Have you ever been put on the spot? It is not the best feeling in the world, and scrabbling for an answer that you think is correct can sometimes make us look incredibly underprepared. Before you start panicking about your upcoming interview, take a look at these 5 most common interview questions.
What are your strengths?
Well, what are they? See automatically we don’t want to sound like we have a big head here, but this is where you get to gloat. Be true, don’t tell them what you think they want to hear, pick a strength you have that will work well in the job you are applying for. Use a strong trait that you can then back up with an example to demonstrate you’re capable of the job.
What is your greatest weakness?
Choose a real weakness, but don’t choose a weakness that can raise concerns for the interviewer. For instance, if the job doesn't require you to do many PowerPoint presentations, maybe say: "I don't have a lot of experience with PowerPoint presentations to larger groups, sometimes my nerves get the better of me”; as opposed to saying: "I'm completely useless at PowerPoint and hate using it for presentations to a group".
Where do you see yourself in five years?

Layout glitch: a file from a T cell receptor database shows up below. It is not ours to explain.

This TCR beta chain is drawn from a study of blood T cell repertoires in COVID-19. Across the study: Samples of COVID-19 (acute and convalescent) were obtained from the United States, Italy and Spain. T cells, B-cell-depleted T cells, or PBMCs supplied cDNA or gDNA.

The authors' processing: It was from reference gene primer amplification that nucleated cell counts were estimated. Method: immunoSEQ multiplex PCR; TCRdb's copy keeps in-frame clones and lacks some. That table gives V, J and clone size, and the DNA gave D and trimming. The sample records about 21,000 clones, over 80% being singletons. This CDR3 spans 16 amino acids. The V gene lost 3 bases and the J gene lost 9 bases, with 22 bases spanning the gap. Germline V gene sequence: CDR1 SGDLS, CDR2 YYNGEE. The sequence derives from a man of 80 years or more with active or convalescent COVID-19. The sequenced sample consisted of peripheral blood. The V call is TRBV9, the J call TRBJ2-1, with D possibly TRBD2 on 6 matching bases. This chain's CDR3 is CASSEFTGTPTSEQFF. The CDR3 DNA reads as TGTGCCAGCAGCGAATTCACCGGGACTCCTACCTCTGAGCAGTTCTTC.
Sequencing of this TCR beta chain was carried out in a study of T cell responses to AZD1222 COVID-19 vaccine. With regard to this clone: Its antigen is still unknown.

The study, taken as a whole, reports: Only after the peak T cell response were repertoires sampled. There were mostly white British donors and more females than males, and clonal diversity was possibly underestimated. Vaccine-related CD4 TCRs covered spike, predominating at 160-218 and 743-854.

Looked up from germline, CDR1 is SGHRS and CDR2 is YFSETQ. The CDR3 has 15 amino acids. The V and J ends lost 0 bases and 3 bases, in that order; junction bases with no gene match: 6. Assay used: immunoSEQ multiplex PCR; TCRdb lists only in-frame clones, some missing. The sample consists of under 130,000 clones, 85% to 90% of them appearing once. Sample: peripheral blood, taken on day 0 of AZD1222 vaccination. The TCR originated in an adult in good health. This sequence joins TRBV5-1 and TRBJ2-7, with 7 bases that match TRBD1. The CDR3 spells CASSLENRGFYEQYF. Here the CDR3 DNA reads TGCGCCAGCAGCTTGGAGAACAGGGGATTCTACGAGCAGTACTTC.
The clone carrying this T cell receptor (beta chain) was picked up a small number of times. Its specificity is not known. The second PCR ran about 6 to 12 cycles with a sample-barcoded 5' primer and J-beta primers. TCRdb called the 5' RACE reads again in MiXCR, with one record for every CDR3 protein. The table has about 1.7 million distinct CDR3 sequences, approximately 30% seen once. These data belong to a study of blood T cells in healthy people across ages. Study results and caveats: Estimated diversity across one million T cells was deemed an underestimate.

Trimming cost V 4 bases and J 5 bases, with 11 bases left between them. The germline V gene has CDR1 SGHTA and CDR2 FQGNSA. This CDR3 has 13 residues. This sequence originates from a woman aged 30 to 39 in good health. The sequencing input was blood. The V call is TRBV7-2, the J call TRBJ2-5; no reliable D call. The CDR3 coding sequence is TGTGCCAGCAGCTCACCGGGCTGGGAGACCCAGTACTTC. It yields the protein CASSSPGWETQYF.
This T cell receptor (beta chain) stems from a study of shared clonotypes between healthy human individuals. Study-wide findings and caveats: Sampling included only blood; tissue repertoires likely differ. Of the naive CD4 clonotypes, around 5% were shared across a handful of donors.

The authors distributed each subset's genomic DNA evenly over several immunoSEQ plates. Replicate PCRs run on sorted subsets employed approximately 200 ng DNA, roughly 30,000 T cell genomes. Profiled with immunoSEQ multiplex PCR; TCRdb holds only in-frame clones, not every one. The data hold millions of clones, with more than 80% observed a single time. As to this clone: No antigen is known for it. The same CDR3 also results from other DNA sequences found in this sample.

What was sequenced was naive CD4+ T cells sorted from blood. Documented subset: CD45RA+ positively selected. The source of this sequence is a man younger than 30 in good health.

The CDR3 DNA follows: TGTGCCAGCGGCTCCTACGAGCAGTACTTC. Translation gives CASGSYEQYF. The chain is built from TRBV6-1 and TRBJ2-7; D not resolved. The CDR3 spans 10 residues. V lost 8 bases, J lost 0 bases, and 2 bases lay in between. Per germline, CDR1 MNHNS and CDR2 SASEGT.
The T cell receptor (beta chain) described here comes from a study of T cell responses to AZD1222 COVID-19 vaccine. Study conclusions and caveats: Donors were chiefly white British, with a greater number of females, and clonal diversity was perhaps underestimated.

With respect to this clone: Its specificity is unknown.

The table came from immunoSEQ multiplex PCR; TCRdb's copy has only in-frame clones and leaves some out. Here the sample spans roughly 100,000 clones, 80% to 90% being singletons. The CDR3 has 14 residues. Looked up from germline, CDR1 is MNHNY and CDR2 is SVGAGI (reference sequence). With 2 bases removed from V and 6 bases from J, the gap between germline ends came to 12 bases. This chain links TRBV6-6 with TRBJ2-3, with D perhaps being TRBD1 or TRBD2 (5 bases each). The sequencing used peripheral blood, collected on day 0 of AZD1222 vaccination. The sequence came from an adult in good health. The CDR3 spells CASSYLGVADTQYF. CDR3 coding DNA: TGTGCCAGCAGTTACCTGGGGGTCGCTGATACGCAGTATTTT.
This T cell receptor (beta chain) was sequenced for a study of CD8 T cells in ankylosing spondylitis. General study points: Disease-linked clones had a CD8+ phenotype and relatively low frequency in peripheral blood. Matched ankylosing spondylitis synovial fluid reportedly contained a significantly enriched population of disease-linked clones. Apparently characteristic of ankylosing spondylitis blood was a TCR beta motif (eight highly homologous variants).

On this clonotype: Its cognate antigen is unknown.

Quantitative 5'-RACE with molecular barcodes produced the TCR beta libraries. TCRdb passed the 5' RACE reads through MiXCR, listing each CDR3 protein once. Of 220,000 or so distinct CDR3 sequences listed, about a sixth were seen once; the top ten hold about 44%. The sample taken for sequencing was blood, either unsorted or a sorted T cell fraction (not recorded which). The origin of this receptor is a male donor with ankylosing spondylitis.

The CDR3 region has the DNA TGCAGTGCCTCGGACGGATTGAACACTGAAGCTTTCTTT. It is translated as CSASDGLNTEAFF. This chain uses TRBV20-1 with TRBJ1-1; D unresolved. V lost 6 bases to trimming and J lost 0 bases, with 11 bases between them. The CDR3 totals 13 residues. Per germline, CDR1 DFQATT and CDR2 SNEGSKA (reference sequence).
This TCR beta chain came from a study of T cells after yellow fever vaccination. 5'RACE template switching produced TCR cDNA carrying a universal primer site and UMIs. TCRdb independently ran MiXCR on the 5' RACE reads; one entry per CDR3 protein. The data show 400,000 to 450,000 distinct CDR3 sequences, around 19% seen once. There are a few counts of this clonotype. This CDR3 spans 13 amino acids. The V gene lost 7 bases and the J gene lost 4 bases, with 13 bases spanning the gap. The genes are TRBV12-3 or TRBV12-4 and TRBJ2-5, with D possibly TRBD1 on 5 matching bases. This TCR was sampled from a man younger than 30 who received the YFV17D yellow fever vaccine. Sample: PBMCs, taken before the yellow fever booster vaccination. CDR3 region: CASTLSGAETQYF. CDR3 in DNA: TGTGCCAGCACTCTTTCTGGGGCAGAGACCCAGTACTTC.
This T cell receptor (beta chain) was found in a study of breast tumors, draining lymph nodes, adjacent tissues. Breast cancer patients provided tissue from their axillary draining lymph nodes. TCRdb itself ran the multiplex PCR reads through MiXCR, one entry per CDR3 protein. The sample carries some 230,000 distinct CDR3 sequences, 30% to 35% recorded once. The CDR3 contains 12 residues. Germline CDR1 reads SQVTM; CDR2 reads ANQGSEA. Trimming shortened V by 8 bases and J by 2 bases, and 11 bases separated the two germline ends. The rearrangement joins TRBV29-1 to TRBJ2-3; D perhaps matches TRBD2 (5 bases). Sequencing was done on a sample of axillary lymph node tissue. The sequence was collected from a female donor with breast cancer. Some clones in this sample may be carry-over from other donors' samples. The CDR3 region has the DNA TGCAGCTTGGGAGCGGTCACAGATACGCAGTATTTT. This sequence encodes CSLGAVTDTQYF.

On a beach sipping cocktails is not the appropriate answer here...!! They want to know whether this company or job role meets your expectations and goals in your life. Be realistic here; what goals do you want from this company and your future? Show what ambition you have, and where you want to push yourself to. Stay focused on what this job can offer, and how you can climb up the success ladder.
Why should I hire you?
The question that makes you want to run for the door, not only have you been dreading the interview since you woke up, now they are asking why they should give the job to you. Although the first thing that enters your head is because I need a job, stop that train! Compose yourself and deliver a pitch that will impress even yourself.
Before you even go to the interview ask yourself why exactly you want this job. Create an answer that will capture the attention of the interviewer; state that you can do what they are asking of you, that you admire how the company contributes to its sector, that you would be proud to be a part of that team and that, of course, you are be the best candidate for their company.
Do you have any questions?
Without a doubt unprepared people in an interview will say "I have no questions, you've covered it all" BAD MOVE! This is your chance to find out if you want to work for them. So think, what do you want to know about the place you just got interviewed for?
Is this a new job role? If not, where did the previous worker move on to?
What does a typical day at (company name) entail?
How will I be trained? - Show them you’re willing to learn and make this job work for both you and them.
Ask the interviewer how long they have been in the company.
What are the next steps for this recruitment process?
Do they have any more questions sine you have started talking to them?